The diverse range of extreme weather phenomena across the mid-Atlantic region explores a wide range of system states, couplings and feedbacks within the natural system, and between the natural and human systems. Although, the use of antecedent soil moisture is commonly used in predictions of stream discharge and flooding this information alone does not account for characteristics of the local hydrogeology that can impact groundwater surface water interactions and flooding. For example, a recent storm near Harberson Delaware delivered 13 inches of rain in a day, causing the water table to rise nearly five feet in less than two days. Although the water table dropped by two feet during the following week, a subsequent rain storm bringing only 3.6 inches of rain led to groundwater driven flooding. This response to a sequence of events highlights the important role that both antecedent groundwater elevation and lateral groundwater flow can play in flooding events in this region. Similarly, a prolonged drought or other disturbance, such as a wildfire, may alter the soil in such a way that little infiltration is possible, leading to extreme overland flows. We are interested in exploring the use of a more complete antecedent hydrologic state to improve predictions of stream discharge and flooding.
The ESS program will use its expertise, along with the flexible high-fidelity mechanistic models it is developing for these integrated hydrologic systems, to address the following scientific question:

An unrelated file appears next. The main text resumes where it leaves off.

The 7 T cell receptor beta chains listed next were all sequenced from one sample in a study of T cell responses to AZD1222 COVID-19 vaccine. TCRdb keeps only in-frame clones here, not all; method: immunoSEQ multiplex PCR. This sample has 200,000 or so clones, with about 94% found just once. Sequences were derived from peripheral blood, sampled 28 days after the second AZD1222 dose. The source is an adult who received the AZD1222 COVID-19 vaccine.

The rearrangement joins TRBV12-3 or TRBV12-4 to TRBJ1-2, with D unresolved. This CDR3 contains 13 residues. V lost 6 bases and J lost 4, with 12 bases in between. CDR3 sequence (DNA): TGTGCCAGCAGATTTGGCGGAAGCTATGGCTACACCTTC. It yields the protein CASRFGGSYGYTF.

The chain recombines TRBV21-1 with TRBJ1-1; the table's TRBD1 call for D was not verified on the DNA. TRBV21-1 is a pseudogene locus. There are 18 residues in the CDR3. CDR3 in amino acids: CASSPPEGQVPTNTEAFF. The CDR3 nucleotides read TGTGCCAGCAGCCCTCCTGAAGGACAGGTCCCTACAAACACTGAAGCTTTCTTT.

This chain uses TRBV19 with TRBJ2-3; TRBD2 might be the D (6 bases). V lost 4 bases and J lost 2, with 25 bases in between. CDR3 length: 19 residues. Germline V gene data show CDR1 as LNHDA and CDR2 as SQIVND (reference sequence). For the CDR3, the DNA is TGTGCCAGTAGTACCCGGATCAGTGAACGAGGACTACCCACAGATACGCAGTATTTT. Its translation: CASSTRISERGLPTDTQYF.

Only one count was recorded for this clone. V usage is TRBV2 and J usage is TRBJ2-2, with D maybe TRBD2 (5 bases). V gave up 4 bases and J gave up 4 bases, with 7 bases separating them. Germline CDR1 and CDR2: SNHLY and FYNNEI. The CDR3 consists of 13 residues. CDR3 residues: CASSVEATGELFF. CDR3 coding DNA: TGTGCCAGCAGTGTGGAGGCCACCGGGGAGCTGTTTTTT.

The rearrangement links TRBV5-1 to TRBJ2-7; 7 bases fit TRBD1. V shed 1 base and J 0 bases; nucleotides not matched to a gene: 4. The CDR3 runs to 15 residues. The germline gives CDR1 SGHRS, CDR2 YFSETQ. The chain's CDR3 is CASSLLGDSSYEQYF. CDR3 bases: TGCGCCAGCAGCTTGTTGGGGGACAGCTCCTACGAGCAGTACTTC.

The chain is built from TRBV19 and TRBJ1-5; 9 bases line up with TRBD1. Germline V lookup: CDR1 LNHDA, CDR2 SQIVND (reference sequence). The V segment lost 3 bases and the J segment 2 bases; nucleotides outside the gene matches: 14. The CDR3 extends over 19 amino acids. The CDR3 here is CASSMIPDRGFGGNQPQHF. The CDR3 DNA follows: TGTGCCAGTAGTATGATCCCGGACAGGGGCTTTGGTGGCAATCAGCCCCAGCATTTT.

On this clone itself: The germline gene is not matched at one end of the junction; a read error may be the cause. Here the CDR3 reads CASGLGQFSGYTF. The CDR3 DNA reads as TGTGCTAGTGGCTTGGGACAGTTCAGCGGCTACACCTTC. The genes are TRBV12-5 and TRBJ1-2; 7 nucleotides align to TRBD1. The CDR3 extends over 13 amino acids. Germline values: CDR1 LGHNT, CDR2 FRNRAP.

- How does the antecedent state of the hydrologic system (e.g., soil moisture, ground water elevation, snowpack) and its integrated response to extreme weather events, impact flooding in the mid-Atlantic coastal zone?
Impact of Antecedent Hydrologic State on Flooding
We will use a phased approach to address this fundamental science question, building a series of integrated hydrology models using ATS and scenarios of extreme weather events guided by real data and experiments in the other program areas. Initially, we will identify areas of the mid-Atlantic, particularly in the Delaware and Susquehanna watersheds and coastal zones, where extreme weather events have led to flooding in the past. In these areas, we will use digital elevation, soil, vegetation, and land use maps from USGS to develop the ATS models. We will use selected historical data to spin-up representative models of very dry (drought) conditions, very wet (heavy snow pack, extreme precipitation) conditions, and “normal” conditions. These initial states will then be forced with extreme precipitation events from the cross-cutting program area to study the influence of initial ground water levels on flooding, including multiple sequential extreme events. To explore validation, we will first compare uncalibrated results with past system behaviors. We will then use part of the available data set (e.g., stream flows and flood extent) to calibrate parameters and compare predictions from the model with the remaining data. Through this work we will quantify the critical role that the tight coupling of ground water and surface water has on flooding in the mid-Atlantic coastal zone, identify the quantities that capture a more complete hydrologic state, and advance tools that can be used to explore these interactions more broadly.